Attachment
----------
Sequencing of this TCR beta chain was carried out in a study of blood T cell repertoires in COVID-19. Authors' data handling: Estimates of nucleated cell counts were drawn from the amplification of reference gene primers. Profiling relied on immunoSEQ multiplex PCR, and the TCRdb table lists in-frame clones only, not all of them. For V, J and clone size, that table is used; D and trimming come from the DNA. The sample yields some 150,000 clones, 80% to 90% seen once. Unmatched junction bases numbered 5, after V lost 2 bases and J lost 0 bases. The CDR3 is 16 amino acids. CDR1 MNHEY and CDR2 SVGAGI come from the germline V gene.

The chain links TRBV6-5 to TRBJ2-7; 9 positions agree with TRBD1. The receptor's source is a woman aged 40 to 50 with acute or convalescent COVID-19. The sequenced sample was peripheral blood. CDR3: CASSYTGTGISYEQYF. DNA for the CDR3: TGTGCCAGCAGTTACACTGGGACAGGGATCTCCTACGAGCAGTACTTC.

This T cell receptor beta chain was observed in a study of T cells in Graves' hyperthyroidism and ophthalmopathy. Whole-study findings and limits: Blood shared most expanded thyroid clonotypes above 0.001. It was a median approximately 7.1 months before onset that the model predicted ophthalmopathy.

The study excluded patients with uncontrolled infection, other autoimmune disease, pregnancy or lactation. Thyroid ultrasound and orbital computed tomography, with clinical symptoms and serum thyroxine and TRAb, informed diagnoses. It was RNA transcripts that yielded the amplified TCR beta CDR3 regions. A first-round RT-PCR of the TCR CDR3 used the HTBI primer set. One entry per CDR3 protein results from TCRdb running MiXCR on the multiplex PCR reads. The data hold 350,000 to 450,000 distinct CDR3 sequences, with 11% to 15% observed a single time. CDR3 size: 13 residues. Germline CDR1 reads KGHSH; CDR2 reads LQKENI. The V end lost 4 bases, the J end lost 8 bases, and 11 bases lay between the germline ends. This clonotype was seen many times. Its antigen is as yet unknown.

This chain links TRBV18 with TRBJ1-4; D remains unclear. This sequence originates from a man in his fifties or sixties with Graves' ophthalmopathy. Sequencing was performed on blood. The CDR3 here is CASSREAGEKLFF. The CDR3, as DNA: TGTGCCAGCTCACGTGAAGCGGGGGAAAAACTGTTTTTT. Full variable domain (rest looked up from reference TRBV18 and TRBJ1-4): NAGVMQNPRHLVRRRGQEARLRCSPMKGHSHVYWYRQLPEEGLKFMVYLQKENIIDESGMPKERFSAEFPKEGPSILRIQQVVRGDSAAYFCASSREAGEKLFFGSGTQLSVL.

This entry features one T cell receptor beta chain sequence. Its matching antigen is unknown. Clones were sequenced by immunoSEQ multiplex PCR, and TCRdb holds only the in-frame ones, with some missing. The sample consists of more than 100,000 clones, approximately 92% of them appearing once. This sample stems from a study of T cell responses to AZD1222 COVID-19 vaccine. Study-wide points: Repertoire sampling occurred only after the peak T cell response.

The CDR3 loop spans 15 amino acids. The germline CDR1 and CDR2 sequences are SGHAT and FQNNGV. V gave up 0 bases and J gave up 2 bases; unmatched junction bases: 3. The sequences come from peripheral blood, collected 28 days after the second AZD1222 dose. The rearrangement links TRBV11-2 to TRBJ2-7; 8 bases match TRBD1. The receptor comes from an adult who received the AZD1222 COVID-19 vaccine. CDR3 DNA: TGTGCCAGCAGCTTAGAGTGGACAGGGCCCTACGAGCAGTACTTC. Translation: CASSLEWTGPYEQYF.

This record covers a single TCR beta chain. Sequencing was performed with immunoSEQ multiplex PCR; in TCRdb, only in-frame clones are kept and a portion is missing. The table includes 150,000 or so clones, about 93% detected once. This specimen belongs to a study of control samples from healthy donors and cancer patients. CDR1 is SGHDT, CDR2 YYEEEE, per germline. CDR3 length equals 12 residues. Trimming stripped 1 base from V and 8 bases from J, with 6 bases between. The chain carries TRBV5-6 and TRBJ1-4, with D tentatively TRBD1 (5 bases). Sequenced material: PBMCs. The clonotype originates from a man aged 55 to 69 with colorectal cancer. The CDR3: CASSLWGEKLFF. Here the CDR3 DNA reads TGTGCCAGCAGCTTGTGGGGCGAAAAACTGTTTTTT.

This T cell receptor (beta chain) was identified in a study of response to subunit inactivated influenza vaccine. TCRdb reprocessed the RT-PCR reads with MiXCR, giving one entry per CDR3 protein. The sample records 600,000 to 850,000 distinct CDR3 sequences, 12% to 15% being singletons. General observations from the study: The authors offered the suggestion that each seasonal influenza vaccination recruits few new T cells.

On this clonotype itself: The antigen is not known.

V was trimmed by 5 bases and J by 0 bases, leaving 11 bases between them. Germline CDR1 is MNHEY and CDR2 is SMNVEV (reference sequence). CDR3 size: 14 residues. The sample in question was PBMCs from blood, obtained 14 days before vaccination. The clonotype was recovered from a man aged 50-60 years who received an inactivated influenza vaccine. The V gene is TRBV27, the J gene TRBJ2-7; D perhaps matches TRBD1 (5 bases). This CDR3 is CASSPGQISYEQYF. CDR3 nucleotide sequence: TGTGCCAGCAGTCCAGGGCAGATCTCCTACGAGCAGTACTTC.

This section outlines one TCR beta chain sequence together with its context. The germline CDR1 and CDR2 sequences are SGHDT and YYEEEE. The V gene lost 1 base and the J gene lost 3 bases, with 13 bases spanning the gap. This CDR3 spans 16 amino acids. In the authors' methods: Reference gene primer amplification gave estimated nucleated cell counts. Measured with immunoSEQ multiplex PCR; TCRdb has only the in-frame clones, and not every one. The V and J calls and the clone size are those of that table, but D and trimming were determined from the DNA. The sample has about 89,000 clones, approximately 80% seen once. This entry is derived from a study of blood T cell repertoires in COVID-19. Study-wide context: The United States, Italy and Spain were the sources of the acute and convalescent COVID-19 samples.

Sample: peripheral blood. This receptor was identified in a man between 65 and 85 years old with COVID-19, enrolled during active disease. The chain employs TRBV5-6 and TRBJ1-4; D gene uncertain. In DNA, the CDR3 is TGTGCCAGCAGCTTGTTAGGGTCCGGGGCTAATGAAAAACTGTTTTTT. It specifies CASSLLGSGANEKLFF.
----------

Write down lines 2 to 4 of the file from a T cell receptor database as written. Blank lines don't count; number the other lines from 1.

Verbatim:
The chain links TRBV6-5 to TRBJ2-7; 9 positions agree with TRBD1. The receptor's source is a woman aged 40 to 50 with acute or convalescent COVID-19. The sequenced sample was peripheral blood. CDR3: CASSYTGTGISYEQYF. DNA for the CDR3: TGTGCCAGCAGTTACACTGGGACAGGGATCTCCTACGAGCAGTACTTC.

This T cell receptor beta chain was observed in a study of T cells in Graves' hyperthyroidism and ophthalmopathy. Whole-study findings and limits: Blood shared most expanded thyroid clonotypes above 0.001. It was a median approximately 7.1 months before onset that the model predicted ophthalmopathy.

The study excluded patients with uncontrolled infection, other autoimmune disease, pregnancy or lactation. Thyroid ultrasound and orbital computed tomography, with clinical symptoms and serum thyroxine and TRAb, informed diagnoses. It was RNA transcripts that yielded the amplified TCR beta CDR3 regions. A first-round RT-PCR of the TCR CDR3 used the HTBI primer set. One entry per CDR3 protein results from TCRdb running MiXCR on the multiplex PCR reads. The data hold 350,000 to 450,000 distinct CDR3 sequences, with 11% to 15% observed a single time. CDR3 size: 13 residues. Germline CDR1 reads KGHSH; CDR2 reads LQKENI. The V end lost 4 bases, the J end lost 8 bases, and 11 bases lay between the germline ends. This clonotype was seen many times. Its antigen is as yet unknown.